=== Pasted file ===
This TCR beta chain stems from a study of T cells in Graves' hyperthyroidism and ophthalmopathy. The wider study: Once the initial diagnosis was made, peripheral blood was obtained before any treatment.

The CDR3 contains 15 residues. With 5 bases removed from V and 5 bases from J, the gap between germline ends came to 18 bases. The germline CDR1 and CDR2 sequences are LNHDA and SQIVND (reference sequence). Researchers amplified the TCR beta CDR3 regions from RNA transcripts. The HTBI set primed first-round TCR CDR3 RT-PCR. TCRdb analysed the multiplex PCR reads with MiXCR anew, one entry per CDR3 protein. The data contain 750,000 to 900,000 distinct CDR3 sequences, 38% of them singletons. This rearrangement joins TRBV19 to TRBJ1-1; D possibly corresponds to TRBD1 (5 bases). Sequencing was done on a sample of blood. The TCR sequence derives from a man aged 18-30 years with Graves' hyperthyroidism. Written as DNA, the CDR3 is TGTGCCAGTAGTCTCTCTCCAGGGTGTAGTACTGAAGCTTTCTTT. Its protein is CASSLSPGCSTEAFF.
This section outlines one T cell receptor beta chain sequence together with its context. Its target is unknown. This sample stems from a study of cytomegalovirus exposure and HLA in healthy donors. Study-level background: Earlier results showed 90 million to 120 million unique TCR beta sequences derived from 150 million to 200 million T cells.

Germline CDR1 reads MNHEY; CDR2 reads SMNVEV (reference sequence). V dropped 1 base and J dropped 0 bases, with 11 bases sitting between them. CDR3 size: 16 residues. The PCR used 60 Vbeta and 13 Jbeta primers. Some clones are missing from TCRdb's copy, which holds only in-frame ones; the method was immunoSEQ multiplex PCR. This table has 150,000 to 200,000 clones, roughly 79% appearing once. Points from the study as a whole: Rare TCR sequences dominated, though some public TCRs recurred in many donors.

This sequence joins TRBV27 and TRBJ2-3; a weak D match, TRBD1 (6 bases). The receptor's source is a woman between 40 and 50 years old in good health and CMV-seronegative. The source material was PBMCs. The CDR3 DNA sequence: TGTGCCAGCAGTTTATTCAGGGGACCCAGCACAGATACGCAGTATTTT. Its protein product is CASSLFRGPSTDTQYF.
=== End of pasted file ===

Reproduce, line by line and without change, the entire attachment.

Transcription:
This TCR beta chain stems from a study of T cells in Graves' hyperthyroidism and ophthalmopathy. The wider study: Once the initial diagnosis was made, peripheral blood was obtained before any treatment.

The CDR3 contains 15 residues. With 5 bases removed from V and 5 bases from J, the gap between germline ends came to 18 bases. The germline CDR1 and CDR2 sequences are LNHDA and SQIVND (reference sequence). Researchers amplified the TCR beta CDR3 regions from RNA transcripts. The HTBI set primed first-round TCR CDR3 RT-PCR. TCRdb analysed the multiplex PCR reads with MiXCR anew, one entry per CDR3 protein. The data contain 750,000 to 900,000 distinct CDR3 sequences, 38% of them singletons. This rearrangement joins TRBV19 to TRBJ1-1; D possibly corresponds to TRBD1 (5 bases). Sequencing was done on a sample of blood. The TCR sequence derives from a man aged 18-30 years with Graves' hyperthyroidism. Written as DNA, the CDR3 is TGTGCCAGTAGTCTCTCTCCAGGGTGTAGTACTGAAGCTTTCTTT. Its protein is CASSLSPGCSTEAFF.
This section outlines one T cell receptor beta chain sequence together with its context. Its target is unknown. This sample stems from a study of cytomegalovirus exposure and HLA in healthy donors. Study-level background: Earlier results showed 90 million to 120 million unique TCR beta sequences derived from 150 million to 200 million T cells.

Germline CDR1 reads MNHEY; CDR2 reads SMNVEV (reference sequence). V dropped 1 base and J dropped 0 bases, with 11 bases sitting between them. CDR3 size: 16 residues. The PCR used 60 Vbeta and 13 Jbeta primers. Some clones are missing from TCRdb's copy, which holds only in-frame ones; the method was immunoSEQ multiplex PCR. This table has 150,000 to 200,000 clones, roughly 79% appearing once. Points from the study as a whole: Rare TCR sequences dominated, though some public TCRs recurred in many donors.

This sequence joins TRBV27 and TRBJ2-3; a weak D match, TRBD1 (6 bases). The receptor's source is a woman between 40 and 50 years old in good health and CMV-seronegative. The source material was PBMCs. The CDR3 DNA sequence: TGTGCCAGCAGTTTATTCAGGGGACCCAGCACAGATACGCAGTATTTT. Its protein product is CASSLFRGPSTDTQYF.